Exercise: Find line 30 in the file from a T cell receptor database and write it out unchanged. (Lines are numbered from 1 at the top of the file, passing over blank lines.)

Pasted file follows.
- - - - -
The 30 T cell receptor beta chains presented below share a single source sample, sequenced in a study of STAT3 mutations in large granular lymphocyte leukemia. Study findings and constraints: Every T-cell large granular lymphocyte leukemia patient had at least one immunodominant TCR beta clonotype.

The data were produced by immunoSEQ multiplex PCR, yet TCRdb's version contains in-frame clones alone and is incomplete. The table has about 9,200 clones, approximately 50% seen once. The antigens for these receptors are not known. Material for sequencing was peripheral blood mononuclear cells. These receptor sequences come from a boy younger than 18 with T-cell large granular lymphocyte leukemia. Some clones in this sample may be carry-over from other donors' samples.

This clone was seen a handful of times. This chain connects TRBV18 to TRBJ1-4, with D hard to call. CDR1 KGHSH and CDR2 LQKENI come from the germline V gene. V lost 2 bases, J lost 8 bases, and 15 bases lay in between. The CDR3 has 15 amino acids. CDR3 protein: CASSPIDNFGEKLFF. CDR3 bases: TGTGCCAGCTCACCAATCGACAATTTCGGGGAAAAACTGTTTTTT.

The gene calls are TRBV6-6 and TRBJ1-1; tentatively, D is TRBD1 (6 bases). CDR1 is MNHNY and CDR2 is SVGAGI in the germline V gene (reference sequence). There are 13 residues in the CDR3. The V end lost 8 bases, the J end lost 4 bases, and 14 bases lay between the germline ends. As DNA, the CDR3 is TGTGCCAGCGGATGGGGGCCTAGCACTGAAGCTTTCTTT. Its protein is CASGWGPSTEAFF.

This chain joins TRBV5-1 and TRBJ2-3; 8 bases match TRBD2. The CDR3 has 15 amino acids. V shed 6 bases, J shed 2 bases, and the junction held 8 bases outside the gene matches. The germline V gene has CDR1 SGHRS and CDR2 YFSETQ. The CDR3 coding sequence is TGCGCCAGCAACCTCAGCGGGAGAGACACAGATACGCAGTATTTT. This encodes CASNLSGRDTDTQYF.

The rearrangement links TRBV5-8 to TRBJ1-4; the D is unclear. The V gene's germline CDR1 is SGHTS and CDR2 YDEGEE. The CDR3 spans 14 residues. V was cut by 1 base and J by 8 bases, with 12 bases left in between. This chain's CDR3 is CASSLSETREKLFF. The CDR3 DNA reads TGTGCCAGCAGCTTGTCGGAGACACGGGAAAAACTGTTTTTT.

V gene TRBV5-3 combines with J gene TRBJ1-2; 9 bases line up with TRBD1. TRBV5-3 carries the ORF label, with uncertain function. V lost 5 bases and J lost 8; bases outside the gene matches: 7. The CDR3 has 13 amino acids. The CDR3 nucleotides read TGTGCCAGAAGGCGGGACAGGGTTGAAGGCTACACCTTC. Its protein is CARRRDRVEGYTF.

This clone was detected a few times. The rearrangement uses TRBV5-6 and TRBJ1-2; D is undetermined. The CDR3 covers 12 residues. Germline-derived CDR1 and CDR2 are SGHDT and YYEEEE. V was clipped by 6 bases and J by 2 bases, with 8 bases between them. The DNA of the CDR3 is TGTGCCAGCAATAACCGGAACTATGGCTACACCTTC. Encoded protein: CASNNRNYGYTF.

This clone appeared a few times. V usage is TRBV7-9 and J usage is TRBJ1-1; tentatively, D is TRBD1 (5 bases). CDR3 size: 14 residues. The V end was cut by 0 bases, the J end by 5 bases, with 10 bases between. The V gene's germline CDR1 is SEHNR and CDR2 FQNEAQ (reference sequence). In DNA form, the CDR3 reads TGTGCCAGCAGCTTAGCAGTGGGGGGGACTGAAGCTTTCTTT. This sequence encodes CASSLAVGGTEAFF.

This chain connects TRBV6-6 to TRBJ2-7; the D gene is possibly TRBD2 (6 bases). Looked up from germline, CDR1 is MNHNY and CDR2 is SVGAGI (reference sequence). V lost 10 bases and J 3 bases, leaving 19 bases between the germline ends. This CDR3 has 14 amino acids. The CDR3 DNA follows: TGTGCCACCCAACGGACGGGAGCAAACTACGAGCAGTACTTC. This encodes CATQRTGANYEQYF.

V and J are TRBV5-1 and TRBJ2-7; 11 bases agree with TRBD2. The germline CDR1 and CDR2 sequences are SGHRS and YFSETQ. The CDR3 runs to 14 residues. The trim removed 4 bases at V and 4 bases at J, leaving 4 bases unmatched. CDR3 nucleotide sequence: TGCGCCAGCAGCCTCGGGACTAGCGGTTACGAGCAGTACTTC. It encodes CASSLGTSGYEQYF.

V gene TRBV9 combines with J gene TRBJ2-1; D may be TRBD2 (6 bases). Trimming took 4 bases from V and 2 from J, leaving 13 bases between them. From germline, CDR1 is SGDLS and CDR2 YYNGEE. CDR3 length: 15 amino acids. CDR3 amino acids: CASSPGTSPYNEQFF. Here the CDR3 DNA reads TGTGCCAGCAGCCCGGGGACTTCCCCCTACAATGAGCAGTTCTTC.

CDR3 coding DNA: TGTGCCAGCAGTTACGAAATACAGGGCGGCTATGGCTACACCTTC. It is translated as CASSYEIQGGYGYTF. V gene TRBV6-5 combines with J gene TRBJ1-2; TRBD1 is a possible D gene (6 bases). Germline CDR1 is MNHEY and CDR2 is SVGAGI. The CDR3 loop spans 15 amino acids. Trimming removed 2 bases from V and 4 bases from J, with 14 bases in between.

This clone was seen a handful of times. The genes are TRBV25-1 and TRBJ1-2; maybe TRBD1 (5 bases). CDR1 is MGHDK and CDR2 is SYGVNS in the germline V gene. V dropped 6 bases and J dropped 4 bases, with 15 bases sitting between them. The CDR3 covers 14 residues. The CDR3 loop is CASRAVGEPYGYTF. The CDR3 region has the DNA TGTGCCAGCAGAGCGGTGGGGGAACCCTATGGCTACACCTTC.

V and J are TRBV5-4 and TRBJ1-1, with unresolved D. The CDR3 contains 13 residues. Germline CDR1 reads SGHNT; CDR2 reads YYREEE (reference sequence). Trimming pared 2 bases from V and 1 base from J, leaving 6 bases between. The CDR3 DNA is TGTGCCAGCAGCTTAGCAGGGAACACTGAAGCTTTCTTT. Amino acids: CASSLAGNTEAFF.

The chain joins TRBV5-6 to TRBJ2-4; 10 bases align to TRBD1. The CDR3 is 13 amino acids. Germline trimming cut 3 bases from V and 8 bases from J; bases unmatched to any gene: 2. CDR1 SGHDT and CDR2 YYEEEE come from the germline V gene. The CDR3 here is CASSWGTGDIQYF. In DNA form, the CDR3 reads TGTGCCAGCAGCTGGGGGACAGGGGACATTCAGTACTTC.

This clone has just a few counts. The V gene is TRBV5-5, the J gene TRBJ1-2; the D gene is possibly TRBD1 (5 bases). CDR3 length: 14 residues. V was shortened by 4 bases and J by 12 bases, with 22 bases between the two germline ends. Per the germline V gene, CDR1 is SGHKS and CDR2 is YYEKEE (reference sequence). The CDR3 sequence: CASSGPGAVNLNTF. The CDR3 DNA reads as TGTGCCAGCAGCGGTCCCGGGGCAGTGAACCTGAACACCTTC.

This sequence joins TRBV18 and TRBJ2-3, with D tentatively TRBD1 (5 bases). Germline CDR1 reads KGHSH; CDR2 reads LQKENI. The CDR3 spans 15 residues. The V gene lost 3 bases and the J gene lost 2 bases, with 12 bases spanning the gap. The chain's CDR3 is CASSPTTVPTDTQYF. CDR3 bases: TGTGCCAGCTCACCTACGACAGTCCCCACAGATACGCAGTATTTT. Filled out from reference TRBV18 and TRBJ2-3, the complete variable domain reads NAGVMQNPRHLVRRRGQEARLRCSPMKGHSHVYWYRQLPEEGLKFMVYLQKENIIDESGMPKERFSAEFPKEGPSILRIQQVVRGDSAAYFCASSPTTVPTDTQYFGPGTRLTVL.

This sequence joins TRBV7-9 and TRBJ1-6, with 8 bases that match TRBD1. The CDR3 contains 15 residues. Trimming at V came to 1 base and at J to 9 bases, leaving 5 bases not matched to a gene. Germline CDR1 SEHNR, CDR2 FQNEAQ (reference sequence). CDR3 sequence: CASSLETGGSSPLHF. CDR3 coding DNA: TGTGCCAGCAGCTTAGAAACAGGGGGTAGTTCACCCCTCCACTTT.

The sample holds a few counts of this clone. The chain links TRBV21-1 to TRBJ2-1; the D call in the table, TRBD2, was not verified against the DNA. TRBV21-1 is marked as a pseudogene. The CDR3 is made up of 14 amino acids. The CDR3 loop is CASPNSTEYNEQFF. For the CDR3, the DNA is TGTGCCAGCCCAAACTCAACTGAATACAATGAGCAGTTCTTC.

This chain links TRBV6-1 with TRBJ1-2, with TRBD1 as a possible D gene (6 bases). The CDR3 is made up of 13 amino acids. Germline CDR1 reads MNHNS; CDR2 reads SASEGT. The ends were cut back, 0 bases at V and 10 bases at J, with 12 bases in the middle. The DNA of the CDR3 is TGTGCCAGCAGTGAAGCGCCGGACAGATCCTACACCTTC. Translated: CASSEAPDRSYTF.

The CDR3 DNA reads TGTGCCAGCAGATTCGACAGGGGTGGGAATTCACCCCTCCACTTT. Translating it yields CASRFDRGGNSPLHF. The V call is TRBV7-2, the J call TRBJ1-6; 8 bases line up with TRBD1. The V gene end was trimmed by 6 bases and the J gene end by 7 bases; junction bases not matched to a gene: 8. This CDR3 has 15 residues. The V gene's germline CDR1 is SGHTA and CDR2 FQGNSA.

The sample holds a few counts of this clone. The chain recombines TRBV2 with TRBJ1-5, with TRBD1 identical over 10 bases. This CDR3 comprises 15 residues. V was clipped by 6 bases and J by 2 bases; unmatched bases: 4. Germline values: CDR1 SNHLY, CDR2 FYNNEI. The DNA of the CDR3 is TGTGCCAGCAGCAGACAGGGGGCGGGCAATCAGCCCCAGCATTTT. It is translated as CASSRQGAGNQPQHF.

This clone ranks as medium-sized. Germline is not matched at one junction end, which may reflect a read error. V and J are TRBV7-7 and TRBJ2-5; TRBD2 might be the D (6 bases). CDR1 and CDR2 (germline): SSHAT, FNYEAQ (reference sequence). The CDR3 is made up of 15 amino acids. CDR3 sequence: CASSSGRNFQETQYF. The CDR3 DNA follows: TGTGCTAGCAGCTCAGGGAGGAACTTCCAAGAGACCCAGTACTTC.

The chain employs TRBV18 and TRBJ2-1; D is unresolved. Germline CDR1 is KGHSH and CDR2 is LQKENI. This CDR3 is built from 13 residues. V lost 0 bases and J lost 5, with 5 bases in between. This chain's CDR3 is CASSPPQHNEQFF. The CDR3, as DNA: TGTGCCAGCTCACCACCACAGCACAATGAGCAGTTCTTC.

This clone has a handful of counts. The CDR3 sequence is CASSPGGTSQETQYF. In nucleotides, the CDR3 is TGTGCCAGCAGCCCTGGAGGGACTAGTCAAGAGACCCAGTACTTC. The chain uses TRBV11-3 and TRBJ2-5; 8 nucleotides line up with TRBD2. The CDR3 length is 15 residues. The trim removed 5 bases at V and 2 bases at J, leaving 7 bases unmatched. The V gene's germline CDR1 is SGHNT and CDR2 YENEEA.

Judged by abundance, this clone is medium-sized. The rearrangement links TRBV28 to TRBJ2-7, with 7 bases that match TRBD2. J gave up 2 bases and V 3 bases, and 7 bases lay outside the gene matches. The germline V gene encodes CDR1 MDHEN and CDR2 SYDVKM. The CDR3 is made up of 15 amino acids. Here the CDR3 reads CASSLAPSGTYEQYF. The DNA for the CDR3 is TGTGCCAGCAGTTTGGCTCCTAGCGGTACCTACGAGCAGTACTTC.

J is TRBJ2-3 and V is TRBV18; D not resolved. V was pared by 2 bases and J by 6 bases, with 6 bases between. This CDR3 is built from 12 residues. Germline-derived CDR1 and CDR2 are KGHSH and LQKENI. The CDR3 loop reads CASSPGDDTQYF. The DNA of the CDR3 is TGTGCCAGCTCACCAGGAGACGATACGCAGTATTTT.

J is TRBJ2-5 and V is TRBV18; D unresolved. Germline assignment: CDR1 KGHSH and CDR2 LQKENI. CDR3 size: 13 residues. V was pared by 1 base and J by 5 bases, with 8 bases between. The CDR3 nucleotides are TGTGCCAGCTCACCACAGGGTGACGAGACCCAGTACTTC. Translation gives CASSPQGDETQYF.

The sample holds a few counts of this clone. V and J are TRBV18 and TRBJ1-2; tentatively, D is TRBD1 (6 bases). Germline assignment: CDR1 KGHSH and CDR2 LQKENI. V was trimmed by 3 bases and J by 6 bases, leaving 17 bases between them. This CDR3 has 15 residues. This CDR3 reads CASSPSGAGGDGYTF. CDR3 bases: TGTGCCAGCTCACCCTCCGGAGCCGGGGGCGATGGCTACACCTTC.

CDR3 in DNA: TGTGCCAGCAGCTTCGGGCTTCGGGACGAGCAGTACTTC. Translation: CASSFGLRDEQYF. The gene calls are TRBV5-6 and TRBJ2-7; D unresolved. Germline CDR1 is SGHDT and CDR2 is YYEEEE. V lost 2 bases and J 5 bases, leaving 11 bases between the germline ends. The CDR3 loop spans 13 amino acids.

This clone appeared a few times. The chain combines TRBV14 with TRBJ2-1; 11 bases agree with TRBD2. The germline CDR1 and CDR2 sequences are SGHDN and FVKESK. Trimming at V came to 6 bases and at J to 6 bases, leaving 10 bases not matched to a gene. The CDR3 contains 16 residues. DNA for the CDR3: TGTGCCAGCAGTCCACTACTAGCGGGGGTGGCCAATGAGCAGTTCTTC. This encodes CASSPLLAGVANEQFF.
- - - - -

The sample holds a few counts of this clone. V and J are TRBV18 and TRBJ1-2; tentatively, D is TRBD1 (6 bases). Germline assignment: CDR1 KGHSH and CDR2 LQKENI. V was trimmed by 3 bases and J by 6 bases, leaving 17 bases between them. This CDR3 has 15 residues. This CDR3 reads CASSPSGAGGDGYTF. CDR3 bases: TGTGCCAGCTCACCCTCCGGAGCCGGGGGCGATGGCTACACCTTC.